Corporate Research & Development Center

Toshiba Risk Assessment Algorithm Helps Train Operators Improve Services
-Accurate calculation of delay risk reduces timetable disruption, improves services,
passenger convenience and satisfaction, and reduces workloads for railway operators-

7 Oct, 2019
Toshiba Corporation

TOKYO─Toshiba Corporation's (TOKYO: 6502)has developed an innovative train delay risk assessment technology that quickly and accurately calculates the probability of delays for trains operating to complex, crowded schedules. Developed for use by rail operators when timetabling services, it reduces the risk of service delays and supports the preparation of operating schedules that improve managerial and operational efficiency. Fewer delays also deliver the important pluses of improved passenger convenience and higher overall satisfaction with rail services.

The late arrivals and congested stations caused by train delays are major sources of passenger inconvenience and dissatisfaction. Secondary delays resulting from an initial delay can also cause problems during rush hours, as congestion grows at major stations where passengers are concentrated. A large ripple of secondary delays, while rare, is a particular concern, as it can severely disrupt operating schedules across a network. Rail service operators need to be on top of the situation and fully understand what is going on, and that requires accurate assessment and prediction of the risk of delays.

The usual method for evaluating secondary delays is to assume a delay scenario and to repeat simulations for an unfolding situation, what is known as a Monte Carlo simulation(Note 1). However, doing this for a major series of secondary delays requires an enormous number of simulations that impose heavy burdens of time and costs on service operators. For example, reproducing events that occur with a 0.01% probability requires a minimum of tens of thousands of simulations.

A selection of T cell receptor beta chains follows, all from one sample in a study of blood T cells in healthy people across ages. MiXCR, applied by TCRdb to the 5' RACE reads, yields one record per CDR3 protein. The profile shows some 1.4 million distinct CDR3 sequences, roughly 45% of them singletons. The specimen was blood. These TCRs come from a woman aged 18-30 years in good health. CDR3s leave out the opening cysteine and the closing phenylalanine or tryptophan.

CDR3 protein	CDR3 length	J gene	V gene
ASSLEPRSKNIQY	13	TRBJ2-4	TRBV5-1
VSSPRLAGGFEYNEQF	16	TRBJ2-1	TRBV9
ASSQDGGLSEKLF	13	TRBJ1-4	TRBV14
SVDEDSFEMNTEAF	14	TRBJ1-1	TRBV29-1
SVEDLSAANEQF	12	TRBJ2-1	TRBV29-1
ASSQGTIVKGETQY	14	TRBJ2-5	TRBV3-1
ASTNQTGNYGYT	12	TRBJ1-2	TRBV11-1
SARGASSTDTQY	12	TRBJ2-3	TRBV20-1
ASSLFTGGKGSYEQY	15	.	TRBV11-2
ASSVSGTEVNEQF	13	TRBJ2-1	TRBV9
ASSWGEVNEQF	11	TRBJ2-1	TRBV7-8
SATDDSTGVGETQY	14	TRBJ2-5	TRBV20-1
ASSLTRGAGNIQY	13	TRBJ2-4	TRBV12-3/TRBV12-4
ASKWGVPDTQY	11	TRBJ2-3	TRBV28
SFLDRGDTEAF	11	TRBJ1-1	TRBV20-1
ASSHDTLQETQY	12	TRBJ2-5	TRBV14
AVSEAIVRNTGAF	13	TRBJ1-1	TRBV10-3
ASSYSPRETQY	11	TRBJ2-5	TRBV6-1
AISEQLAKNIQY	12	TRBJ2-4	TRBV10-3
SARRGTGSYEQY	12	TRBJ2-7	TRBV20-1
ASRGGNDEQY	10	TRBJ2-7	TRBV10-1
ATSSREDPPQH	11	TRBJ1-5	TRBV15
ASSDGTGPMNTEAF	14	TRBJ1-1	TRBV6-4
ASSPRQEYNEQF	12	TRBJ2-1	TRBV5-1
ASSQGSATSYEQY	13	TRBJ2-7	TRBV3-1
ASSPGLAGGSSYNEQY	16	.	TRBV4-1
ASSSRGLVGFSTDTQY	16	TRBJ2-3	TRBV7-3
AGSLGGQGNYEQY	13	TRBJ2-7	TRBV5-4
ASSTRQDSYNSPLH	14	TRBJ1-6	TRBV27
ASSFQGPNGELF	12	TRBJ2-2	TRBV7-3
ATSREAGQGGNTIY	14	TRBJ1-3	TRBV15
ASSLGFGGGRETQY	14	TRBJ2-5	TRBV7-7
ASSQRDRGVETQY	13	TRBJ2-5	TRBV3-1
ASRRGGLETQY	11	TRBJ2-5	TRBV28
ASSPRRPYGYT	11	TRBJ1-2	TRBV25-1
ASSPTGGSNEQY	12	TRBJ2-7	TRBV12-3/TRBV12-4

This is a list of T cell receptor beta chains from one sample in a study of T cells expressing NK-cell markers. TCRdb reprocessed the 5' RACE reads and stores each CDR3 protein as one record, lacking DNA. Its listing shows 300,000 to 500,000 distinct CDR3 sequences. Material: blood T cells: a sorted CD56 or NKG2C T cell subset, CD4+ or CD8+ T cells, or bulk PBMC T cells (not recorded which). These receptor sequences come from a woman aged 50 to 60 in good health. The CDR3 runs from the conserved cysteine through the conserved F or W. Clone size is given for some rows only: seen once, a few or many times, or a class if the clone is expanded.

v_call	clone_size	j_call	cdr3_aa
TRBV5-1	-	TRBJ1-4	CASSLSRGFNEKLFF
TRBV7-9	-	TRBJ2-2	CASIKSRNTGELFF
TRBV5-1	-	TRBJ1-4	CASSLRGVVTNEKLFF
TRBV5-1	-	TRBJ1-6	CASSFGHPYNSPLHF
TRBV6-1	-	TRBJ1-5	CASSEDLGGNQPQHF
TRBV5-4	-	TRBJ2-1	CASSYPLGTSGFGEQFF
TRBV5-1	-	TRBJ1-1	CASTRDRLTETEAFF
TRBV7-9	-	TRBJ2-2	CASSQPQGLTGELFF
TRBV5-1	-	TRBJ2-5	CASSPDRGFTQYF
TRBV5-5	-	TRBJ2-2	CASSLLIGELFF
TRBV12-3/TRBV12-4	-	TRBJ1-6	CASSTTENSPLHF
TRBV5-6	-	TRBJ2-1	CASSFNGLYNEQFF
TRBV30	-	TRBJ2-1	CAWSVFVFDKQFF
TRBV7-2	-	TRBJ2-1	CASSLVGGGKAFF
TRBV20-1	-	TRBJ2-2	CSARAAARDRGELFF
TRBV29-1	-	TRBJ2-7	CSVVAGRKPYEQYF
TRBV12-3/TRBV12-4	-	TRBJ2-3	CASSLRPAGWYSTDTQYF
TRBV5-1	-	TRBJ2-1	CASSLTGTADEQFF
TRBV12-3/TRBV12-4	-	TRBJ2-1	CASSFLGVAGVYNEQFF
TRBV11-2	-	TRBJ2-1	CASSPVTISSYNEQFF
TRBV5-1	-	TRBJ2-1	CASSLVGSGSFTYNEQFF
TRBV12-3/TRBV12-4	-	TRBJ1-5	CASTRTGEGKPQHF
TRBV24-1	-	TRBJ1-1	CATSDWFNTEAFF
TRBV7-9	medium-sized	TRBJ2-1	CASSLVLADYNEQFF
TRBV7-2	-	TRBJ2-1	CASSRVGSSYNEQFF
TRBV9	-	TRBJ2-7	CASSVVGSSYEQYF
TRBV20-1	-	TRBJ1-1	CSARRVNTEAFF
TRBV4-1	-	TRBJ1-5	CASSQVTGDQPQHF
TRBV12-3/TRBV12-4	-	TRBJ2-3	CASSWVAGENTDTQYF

Toshiba's train delay risk assessment algorithm quickly and accurately calculates delay probabilities with any need for this kind of simulation. The algorithm, created with a probability propagation model(Note 2), is based on actual operational patterns and timetable information, and the accuracy of its calculations for secondary delays can be further fine-tuned with performance data from actual operations. As the results of these calculations are derived from a formula based on the probability propagation model, they do not require the enormous number of simulations of the Monte Carlo simulation.

The algorithm delivers fast, appropriate evaluations of risk for current timetables, and also for alternative timetable options, as secondary delay probabilities and delay times can be estimated for individual trains and stations. Producing a timetable that already incorporates train delay risk reduce disruptions in real-world operations.

The technology has been adopted by Toshiba Digital & Consulting Corporation to support its project in UK in September 2019(Note 3).

Toshiba Group is promoting a digital transformation to become one of the world's leading cyber-physical systems (CPS) technology companies, able to combine knowledge and achievements cultivated over many years in a wide range of manufacturing business domains with strengths in information processing and digital and AI technologies. The railway scheduling technology being deployed in the U.K. embodies this approach to solution provision.

Going forward, Toshiba’s researchers with further develop the scheduling technology and advance the digitization of operation planning.

Figure 1: Improved accuracy of the secondary delay distribution improves passenger convenience and benefits for service operators.

(Note 1)
Monte Carlo simulation
A technique for observing output values by giving random numbers to the input of simulated phenomena.
(Note 2)
Probability propagation model
A model that expresses the events of departure, arrival, and passage of each train and the ripple relation of the delay between them in a network, and that calculates the second order delay probability for each station in the network.
(Note 3) (Toshiba Digital Solutions Corporation)